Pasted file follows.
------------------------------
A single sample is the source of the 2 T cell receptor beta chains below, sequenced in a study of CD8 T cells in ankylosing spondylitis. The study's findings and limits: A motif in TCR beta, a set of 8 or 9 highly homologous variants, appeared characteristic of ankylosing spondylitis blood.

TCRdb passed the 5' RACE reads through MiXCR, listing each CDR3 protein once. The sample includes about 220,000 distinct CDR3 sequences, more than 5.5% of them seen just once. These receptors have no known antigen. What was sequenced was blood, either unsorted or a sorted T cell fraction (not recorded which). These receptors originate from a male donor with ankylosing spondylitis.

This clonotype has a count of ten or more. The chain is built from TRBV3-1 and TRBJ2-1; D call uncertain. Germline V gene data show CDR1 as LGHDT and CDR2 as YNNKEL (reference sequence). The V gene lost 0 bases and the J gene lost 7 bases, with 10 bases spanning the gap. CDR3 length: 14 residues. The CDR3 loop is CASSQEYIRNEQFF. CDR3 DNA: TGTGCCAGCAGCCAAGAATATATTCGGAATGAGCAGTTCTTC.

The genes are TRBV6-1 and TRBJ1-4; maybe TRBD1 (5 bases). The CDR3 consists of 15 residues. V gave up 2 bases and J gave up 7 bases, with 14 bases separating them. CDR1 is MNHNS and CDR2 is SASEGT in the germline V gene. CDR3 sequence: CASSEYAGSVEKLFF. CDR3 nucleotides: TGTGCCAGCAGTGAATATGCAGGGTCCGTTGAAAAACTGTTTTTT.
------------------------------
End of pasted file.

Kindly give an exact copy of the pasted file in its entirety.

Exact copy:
A single sample is the source of the 2 T cell receptor beta chains below, sequenced in a study of CD8 T cells in ankylosing spondylitis. The study's findings and limits: A motif in TCR beta, a set of 8 or 9 highly homologous variants, appeared characteristic of ankylosing spondylitis blood.

TCRdb passed the 5' RACE reads through MiXCR, listing each CDR3 protein once. The sample includes about 220,000 distinct CDR3 sequences, more than 5.5% of them seen just once. These receptors have no known antigen. What was sequenced was blood, either unsorted or a sorted T cell fraction (not recorded which). These receptors originate from a male donor with ankylosing spondylitis.

This clonotype has a count of ten or more. The chain is built from TRBV3-1 and TRBJ2-1; D call uncertain. Germline V gene data show CDR1 as LGHDT and CDR2 as YNNKEL (reference sequence). The V gene lost 0 bases and the J gene lost 7 bases, with 10 bases spanning the gap. CDR3 length: 14 residues. The CDR3 loop is CASSQEYIRNEQFF. CDR3 DNA: TGTGCCAGCAGCCAAGAATATATTCGGAATGAGCAGTTCTTC.

The genes are TRBV6-1 and TRBJ1-4; maybe TRBD1 (5 bases). The CDR3 consists of 15 residues. V gave up 2 bases and J gave up 7 bases, with 14 bases separating them. CDR1 is MNHNS and CDR2 is SASEGT in the germline V gene. CDR3 sequence: CASSEYAGSVEKLFF. CDR3 nucleotides: TGTGCCAGCAGTGAATATGCAGGGTCCGTTGAAAAACTGTTTTTT.